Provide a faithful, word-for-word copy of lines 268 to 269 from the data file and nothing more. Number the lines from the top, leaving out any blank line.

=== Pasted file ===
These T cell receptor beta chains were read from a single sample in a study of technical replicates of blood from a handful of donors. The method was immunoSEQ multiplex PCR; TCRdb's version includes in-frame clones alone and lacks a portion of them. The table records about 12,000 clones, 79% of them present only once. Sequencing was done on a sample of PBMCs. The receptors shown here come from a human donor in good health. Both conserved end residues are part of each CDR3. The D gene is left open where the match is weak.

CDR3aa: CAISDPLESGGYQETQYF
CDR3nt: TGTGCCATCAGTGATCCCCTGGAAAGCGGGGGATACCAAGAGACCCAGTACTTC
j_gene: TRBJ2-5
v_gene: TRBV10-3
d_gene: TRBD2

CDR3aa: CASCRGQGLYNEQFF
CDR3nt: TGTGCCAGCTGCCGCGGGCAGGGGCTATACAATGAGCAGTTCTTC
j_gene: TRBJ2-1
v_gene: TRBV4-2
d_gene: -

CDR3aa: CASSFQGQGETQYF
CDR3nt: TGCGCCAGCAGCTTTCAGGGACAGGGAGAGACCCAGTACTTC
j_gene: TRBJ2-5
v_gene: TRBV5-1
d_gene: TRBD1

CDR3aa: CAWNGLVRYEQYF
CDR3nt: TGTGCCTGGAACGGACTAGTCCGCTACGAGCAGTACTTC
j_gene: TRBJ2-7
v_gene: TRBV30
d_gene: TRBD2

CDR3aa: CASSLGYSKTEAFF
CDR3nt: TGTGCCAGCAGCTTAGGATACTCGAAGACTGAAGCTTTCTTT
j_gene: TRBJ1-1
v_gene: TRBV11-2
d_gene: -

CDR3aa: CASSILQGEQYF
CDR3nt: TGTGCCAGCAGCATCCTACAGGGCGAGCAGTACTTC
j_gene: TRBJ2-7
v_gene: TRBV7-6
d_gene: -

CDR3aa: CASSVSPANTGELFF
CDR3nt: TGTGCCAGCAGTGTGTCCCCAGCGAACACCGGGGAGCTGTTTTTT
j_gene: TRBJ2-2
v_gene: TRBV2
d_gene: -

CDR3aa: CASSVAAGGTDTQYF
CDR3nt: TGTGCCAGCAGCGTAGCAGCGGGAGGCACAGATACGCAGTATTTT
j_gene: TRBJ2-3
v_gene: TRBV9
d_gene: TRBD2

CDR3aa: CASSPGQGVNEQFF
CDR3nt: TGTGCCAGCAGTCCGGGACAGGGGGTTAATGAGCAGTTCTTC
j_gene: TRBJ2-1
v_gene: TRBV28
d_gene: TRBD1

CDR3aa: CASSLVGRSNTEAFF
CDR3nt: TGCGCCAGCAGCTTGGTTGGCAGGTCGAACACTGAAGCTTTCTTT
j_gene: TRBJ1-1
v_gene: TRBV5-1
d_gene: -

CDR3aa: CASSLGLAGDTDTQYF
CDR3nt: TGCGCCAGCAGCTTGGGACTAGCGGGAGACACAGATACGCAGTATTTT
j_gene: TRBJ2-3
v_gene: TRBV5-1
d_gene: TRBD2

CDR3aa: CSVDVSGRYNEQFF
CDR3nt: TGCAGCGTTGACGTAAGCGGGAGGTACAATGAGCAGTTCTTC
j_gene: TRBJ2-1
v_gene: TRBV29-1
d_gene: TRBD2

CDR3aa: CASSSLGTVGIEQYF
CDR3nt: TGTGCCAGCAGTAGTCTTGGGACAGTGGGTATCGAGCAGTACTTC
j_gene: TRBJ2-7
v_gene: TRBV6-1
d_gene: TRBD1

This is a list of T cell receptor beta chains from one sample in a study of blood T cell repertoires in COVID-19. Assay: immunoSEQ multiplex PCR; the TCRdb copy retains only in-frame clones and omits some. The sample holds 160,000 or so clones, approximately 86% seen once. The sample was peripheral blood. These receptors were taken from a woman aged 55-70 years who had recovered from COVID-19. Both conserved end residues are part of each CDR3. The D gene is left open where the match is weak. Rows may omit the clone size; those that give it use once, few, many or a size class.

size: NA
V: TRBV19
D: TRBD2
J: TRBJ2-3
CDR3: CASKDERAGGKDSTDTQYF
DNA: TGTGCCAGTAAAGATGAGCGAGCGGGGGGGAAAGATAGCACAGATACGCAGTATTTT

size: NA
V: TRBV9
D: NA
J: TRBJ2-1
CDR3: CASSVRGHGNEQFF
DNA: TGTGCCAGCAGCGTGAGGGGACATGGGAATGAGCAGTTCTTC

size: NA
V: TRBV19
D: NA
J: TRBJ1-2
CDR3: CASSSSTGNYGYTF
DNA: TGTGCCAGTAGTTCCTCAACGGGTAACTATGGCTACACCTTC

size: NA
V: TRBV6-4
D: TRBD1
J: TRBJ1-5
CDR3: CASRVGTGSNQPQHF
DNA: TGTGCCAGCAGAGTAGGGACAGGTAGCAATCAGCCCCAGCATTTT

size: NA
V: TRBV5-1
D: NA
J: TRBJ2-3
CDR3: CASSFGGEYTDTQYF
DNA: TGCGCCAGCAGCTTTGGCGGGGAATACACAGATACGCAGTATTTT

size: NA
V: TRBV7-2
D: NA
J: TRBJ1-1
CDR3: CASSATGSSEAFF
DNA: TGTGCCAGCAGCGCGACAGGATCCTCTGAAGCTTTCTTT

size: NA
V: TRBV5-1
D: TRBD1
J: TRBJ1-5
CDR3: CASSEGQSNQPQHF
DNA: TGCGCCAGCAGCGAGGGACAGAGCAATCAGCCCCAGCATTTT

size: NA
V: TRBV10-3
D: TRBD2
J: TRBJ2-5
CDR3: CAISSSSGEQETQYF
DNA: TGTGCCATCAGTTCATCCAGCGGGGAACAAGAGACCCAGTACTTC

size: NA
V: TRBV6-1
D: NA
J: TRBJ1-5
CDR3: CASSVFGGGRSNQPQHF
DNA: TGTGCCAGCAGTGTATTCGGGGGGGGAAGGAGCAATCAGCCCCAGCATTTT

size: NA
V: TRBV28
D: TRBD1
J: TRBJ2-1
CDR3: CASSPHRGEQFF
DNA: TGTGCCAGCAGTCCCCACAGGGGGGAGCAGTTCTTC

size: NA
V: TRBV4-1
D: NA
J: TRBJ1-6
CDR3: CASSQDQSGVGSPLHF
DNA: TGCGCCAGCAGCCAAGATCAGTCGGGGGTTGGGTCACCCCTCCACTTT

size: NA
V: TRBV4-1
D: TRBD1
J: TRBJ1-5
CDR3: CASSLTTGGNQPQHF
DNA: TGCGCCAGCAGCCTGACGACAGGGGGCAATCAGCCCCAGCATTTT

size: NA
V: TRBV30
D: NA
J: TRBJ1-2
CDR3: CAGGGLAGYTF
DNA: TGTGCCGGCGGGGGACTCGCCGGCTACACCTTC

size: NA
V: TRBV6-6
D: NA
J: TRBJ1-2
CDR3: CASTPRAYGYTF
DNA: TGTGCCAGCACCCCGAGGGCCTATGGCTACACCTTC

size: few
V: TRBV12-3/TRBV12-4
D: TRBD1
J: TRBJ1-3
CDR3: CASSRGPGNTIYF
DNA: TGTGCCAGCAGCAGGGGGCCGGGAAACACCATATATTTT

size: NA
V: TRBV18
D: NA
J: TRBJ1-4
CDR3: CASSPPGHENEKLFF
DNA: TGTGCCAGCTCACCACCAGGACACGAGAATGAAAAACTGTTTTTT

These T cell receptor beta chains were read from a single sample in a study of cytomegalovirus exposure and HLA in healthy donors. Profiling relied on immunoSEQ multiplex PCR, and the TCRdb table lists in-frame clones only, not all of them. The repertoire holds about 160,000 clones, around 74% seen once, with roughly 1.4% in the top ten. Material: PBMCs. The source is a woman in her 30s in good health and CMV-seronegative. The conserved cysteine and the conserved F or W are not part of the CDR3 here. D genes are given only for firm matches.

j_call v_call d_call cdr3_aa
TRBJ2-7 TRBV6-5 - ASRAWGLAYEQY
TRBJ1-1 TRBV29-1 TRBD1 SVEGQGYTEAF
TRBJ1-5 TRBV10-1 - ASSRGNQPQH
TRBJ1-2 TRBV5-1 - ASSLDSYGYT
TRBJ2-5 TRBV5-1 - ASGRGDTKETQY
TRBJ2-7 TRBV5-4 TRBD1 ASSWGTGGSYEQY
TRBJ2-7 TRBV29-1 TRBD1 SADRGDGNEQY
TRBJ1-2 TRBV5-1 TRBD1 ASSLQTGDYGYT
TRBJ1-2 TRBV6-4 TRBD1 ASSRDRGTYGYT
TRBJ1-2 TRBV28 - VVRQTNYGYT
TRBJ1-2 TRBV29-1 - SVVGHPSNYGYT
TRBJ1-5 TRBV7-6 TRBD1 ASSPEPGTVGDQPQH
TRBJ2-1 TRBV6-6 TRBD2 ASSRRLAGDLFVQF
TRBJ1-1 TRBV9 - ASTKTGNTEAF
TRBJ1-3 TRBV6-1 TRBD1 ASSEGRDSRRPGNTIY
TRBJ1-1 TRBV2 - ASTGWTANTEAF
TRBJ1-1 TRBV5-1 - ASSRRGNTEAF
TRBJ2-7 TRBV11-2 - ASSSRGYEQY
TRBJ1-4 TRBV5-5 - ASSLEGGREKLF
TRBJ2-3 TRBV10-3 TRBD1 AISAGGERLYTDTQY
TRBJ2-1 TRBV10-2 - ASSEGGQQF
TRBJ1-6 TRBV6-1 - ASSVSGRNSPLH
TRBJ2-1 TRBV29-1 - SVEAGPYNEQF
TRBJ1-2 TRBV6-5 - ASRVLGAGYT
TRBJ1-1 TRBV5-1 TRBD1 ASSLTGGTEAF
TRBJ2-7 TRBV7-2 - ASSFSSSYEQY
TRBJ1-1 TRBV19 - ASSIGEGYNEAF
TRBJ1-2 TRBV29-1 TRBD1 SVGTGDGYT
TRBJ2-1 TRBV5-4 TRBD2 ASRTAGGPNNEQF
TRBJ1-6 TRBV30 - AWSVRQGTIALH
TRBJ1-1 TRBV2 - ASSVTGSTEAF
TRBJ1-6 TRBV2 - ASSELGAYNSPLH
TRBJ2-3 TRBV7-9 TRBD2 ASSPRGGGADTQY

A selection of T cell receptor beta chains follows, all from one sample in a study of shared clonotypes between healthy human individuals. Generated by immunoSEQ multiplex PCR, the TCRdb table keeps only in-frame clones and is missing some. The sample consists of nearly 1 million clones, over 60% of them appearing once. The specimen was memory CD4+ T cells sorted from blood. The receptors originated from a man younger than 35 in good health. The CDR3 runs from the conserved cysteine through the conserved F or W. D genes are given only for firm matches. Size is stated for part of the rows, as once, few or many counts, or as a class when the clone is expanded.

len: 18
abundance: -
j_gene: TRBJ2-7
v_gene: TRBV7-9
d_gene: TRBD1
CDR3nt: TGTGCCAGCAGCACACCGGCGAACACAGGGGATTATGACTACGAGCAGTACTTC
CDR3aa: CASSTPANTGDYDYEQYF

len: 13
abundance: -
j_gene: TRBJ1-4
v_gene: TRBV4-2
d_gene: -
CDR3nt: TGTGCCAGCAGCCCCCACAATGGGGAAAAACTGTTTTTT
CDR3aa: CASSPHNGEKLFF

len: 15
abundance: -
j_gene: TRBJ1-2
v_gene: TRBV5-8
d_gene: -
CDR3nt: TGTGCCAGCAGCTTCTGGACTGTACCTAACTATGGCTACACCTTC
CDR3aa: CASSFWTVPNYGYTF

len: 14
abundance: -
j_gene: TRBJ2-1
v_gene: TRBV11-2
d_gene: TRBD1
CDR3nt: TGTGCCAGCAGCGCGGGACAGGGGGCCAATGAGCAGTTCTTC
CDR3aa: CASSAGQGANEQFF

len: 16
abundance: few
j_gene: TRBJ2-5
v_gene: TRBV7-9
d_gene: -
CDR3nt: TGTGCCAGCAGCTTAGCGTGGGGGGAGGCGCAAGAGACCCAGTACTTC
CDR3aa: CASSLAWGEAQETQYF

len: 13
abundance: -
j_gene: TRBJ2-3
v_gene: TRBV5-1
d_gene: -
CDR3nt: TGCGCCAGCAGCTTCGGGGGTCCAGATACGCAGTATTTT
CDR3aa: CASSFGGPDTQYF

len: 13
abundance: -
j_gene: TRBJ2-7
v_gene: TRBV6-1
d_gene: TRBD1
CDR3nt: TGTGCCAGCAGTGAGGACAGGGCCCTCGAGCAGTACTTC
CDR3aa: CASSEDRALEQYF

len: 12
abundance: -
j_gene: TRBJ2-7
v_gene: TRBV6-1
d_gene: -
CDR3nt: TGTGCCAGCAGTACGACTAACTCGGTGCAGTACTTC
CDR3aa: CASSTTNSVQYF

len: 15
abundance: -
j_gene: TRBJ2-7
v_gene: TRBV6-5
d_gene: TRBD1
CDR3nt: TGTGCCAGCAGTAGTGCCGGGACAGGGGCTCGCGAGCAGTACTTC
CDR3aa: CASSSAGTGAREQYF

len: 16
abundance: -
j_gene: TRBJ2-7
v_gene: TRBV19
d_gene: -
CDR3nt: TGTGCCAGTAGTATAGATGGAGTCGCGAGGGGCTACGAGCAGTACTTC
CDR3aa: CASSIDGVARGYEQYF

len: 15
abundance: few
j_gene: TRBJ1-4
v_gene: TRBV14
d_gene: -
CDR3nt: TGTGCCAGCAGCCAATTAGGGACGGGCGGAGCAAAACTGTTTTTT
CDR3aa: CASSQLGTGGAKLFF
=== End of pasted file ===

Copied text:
CDR3nt: TGTGCCAGTAGTATAGATGGAGTCGCGAGGGGCTACGAGCAGTACTTC
CDR3aa: CASSIDGVARGYEQYF